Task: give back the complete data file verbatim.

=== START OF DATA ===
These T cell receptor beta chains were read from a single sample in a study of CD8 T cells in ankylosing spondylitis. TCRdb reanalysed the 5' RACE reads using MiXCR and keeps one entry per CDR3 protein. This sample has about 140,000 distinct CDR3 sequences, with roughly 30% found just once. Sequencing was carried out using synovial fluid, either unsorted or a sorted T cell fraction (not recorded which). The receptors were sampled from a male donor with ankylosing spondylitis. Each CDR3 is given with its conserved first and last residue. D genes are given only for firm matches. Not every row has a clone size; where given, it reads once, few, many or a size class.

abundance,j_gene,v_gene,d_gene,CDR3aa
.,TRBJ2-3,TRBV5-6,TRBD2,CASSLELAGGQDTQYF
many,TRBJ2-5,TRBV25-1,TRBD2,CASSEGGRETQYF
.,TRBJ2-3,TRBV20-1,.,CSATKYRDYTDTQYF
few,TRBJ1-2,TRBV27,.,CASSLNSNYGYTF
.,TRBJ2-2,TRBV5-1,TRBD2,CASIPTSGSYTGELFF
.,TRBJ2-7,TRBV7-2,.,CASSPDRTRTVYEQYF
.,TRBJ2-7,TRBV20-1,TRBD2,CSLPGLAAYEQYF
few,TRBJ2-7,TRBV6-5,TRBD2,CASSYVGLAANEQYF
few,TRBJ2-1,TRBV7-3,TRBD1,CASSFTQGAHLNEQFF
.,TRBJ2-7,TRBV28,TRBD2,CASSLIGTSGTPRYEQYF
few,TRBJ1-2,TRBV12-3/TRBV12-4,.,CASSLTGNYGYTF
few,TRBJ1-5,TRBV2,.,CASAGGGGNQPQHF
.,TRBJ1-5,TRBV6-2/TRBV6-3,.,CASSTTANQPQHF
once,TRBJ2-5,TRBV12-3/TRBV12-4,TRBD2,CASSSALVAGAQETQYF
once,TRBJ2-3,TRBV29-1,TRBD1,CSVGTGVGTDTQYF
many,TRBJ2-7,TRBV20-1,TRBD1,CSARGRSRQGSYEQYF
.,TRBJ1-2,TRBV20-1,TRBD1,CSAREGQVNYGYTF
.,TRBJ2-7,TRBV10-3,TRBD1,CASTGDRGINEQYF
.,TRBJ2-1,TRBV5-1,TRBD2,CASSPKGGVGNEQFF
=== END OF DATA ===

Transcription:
These T cell receptor beta chains were read from a single sample in a study of CD8 T cells in ankylosing spondylitis. TCRdb reanalysed the 5' RACE reads using MiXCR and keeps one entry per CDR3 protein. This sample has about 140,000 distinct CDR3 sequences, with roughly 30% found just once. Sequencing was carried out using synovial fluid, either unsorted or a sorted T cell fraction (not recorded which). The receptors were sampled from a male donor with ankylosing spondylitis. Each CDR3 is given with its conserved first and last residue. D genes are given only for firm matches. Not every row has a clone size; where given, it reads once, few, many or a size class.

abundance,j_gene,v_gene,d_gene,CDR3aa
.,TRBJ2-3,TRBV5-6,TRBD2,CASSLELAGGQDTQYF
many,TRBJ2-5,TRBV25-1,TRBD2,CASSEGGRETQYF
.,TRBJ2-3,TRBV20-1,.,CSATKYRDYTDTQYF
few,TRBJ1-2,TRBV27,.,CASSLNSNYGYTF
.,TRBJ2-2,TRBV5-1,TRBD2,CASIPTSGSYTGELFF
.,TRBJ2-7,TRBV7-2,.,CASSPDRTRTVYEQYF
.,TRBJ2-7,TRBV20-1,TRBD2,CSLPGLAAYEQYF
few,TRBJ2-7,TRBV6-5,TRBD2,CASSYVGLAANEQYF
few,TRBJ2-1,TRBV7-3,TRBD1,CASSFTQGAHLNEQFF
.,TRBJ2-7,TRBV28,TRBD2,CASSLIGTSGTPRYEQYF
few,TRBJ1-2,TRBV12-3/TRBV12-4,.,CASSLTGNYGYTF
few,TRBJ1-5,TRBV2,.,CASAGGGGNQPQHF
.,TRBJ1-5,TRBV6-2/TRBV6-3,.,CASSTTANQPQHF
once,TRBJ2-5,TRBV12-3/TRBV12-4,TRBD2,CASSSALVAGAQETQYF
once,TRBJ2-3,TRBV29-1,TRBD1,CSVGTGVGTDTQYF
many,TRBJ2-7,TRBV20-1,TRBD1,CSARGRSRQGSYEQYF
.,TRBJ1-2,TRBV20-1,TRBD1,CSAREGQVNYGYTF
.,TRBJ2-7,TRBV10-3,TRBD1,CASTGDRGINEQYF
.,TRBJ2-1,TRBV5-1,TRBD2,CASSPKGGVGNEQFF